The Knicks’ big lineup did not even solve their rebounding woes. New York surrendered 16 offensive rebounds and allowed 17 second-chance points in the first half of Game 4, the most they gave in any half this season (regular season and playoffs). As TNT analyst Reggie Miller pointed out several times, the Pacers’ best scoring opportunities came off of offensive rebounds.

It should not have been a surprise to Woodson that adding Martin to the lineup would fail to address the problem. The Knicks’ defensive rebounding rate this season with Martin on the floor was 72.4 percent, without him it was 74.6.

The Pacers grabbed so many offensive rebounds in Game 3 and Game 4 for two reasons: Chandler did not get a box out Hibbert, and the Knicks’ perimeter players were out of position after doubling Indiana’s post players.

Hibbert grabbed eight offensive boards in Game 3 and six in Game 4. Martin had to block out his own man, another solid rebounder in West, and could not help out on Hibbert. Only Chandler could keep the Pacer center off the glass.

Since Indiana is a poor three-point shooting team, the Knicks sent hard double teams every time the Pacers threw the ball into the post, daring Indiana to kick it out and shoot outside shots. While the Pacers did not shoot particularly well from behind the arc (10-of-33 in Game 3 and 8-of-25 in Game 4) their missed threes often resulted in long rebounds, which the Knicks guards were not in position to grab because they were scrambling to the open man after doubling the post.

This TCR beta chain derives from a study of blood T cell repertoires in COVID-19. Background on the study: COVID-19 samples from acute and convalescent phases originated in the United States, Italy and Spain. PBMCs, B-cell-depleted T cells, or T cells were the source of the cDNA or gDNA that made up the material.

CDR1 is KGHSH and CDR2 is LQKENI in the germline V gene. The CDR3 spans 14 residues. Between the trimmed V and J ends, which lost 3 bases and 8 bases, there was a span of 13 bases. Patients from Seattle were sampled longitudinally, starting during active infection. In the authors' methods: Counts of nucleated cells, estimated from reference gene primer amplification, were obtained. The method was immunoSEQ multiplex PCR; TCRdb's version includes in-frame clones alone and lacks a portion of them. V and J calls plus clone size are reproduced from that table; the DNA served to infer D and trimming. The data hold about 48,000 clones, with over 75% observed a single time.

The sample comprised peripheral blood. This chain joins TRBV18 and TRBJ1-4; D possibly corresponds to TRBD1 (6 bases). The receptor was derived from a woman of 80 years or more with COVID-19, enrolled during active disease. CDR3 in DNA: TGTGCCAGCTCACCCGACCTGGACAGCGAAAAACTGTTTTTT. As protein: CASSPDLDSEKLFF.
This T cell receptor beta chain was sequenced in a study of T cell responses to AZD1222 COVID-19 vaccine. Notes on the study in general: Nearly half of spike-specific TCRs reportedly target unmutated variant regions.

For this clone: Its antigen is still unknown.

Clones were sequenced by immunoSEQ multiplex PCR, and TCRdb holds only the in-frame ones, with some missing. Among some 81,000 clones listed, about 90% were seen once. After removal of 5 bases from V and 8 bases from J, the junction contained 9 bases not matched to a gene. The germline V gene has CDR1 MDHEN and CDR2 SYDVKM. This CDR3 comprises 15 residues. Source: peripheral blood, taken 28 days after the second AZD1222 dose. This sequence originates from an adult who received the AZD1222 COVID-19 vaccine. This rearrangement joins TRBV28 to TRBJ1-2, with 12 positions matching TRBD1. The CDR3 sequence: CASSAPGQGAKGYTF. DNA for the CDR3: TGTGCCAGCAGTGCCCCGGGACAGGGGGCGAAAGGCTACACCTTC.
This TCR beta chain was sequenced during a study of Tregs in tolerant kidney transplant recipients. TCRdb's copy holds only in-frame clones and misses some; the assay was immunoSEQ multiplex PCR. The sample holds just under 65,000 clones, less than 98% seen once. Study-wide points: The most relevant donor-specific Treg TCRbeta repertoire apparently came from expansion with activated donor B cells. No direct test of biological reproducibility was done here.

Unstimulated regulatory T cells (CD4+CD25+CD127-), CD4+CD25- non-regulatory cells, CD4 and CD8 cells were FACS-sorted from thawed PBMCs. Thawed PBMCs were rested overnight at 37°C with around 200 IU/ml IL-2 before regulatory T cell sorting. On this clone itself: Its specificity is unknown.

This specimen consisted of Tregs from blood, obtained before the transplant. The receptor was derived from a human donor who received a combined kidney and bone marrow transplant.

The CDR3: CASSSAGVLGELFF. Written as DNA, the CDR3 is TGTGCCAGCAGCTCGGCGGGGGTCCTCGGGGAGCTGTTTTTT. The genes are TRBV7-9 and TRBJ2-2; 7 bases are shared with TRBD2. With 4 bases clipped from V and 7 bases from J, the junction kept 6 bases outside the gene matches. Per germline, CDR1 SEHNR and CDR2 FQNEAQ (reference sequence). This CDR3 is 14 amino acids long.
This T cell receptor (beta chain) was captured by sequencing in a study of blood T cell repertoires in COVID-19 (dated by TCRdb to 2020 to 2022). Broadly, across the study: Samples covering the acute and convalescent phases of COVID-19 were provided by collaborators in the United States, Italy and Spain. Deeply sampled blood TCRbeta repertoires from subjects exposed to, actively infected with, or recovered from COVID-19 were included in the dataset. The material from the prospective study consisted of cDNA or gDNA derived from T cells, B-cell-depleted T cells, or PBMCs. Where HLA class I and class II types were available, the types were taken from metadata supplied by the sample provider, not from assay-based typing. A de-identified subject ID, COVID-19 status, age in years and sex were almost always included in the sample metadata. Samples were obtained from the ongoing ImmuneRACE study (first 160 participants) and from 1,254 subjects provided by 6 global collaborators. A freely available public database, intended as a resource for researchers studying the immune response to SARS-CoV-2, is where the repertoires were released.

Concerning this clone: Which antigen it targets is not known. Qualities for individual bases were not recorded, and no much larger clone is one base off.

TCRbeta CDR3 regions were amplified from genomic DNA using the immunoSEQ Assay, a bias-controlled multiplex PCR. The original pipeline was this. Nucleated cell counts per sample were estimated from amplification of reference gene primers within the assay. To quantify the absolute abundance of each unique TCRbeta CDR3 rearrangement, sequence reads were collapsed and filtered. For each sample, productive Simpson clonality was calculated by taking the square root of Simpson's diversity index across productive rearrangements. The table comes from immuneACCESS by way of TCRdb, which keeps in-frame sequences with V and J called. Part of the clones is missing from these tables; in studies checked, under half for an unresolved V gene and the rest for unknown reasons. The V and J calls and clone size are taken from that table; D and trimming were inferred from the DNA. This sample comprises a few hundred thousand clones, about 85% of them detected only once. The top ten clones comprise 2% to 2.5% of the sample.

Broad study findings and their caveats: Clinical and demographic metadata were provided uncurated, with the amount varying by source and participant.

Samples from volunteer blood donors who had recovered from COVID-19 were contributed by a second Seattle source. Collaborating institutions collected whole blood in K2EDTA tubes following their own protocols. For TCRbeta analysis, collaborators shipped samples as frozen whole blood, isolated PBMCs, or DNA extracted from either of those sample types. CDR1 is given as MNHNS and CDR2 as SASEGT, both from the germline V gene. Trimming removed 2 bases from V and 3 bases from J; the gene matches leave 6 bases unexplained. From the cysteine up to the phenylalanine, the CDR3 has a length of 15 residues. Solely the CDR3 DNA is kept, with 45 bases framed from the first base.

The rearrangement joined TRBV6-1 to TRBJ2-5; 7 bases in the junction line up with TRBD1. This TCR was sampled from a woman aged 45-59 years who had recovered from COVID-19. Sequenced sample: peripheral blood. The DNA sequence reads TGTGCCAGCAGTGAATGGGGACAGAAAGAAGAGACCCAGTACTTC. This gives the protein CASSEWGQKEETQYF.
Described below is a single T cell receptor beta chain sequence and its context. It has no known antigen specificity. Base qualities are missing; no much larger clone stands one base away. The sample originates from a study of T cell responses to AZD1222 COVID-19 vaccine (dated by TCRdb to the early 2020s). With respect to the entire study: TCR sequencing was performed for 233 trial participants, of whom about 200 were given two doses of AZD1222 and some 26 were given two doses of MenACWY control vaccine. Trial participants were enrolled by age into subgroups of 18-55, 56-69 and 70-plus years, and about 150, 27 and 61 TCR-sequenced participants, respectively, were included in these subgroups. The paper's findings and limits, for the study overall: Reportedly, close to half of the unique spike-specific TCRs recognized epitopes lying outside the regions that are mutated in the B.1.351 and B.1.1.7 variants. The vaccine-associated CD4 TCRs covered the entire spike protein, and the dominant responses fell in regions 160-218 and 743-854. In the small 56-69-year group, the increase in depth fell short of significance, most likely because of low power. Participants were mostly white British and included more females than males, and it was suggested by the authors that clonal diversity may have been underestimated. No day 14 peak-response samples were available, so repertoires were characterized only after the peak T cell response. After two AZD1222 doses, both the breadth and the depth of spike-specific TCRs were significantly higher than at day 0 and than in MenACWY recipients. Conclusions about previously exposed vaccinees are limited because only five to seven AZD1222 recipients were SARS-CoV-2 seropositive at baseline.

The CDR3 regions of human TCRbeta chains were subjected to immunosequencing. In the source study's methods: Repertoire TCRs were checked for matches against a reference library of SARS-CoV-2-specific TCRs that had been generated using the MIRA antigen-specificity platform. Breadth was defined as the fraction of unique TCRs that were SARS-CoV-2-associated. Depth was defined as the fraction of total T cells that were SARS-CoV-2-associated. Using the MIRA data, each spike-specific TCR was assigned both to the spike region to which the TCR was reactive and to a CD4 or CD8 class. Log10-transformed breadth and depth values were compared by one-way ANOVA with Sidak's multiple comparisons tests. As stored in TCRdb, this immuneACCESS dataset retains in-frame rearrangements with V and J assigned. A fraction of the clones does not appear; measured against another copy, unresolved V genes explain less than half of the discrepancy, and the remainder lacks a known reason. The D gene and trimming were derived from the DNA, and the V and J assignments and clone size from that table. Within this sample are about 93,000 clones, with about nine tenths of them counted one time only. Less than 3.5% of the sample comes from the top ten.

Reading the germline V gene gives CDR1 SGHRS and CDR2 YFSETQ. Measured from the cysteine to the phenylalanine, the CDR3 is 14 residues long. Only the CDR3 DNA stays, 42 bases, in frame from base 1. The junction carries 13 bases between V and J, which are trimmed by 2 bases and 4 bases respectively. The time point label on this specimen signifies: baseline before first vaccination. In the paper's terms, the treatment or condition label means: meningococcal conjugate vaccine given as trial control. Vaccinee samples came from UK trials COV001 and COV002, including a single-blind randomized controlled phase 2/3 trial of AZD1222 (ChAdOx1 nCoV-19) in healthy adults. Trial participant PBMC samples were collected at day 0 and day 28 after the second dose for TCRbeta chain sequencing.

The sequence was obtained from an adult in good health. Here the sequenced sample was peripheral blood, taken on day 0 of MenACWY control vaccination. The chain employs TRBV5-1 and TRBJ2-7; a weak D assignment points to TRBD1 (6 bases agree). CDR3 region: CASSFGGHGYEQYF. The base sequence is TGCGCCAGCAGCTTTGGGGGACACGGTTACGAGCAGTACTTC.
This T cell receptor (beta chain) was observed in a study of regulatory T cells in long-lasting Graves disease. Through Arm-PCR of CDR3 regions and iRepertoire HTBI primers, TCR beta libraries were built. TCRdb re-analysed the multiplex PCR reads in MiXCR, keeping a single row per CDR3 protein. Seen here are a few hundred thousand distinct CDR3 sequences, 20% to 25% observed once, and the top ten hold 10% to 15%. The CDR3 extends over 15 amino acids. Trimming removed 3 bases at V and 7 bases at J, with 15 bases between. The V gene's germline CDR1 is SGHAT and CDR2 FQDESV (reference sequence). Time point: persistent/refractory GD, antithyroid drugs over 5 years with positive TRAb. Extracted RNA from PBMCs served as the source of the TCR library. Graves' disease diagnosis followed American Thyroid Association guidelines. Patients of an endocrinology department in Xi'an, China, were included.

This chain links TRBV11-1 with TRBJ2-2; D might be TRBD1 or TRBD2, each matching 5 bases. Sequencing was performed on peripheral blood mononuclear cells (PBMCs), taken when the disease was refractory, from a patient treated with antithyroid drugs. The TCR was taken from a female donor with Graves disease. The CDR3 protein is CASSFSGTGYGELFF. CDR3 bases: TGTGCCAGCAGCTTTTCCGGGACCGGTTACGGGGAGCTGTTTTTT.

Woodson should have abandoned the hard double teams after Game 3 instead of playing a bigger lineup. Hibbert demonstrated a nice array of post moves in Game 3, though his 24 points represented a season-high. He is not Hakeem Olajuwon. The Knicks did not need to double him and West every time they touched the ball.

It is understandable that Woodson would make changes after the Knicks were pounded down low in Game 3. Typically, when bigger teams have exploited Anthony on the block like the Pacers did with West, Anthony has used his quickness to create a mismatch on the other end, but the Pacers negated that advantage by putting the lanky Paul George on Anthony instead of West.

Woodson needed to be creative and find other ways to utilize his team’s superior quickness. He could have run Shumpert, who was guarded by the slower West, off of screens or created more favorable matchups for Anthony by forcing the Pacers to switch on him in pick-and-roles. Instead, the coach discarded the offensive system that brought the Knicks their first division title in 19 years.

When Indiana coach Frank Vogel was asked about Woodson’s lineup change prior to the game, he said of his Pacers, “The beauty of this team is that we don’t adjust to other teams. We do what we do.” Mike Woodson should take note.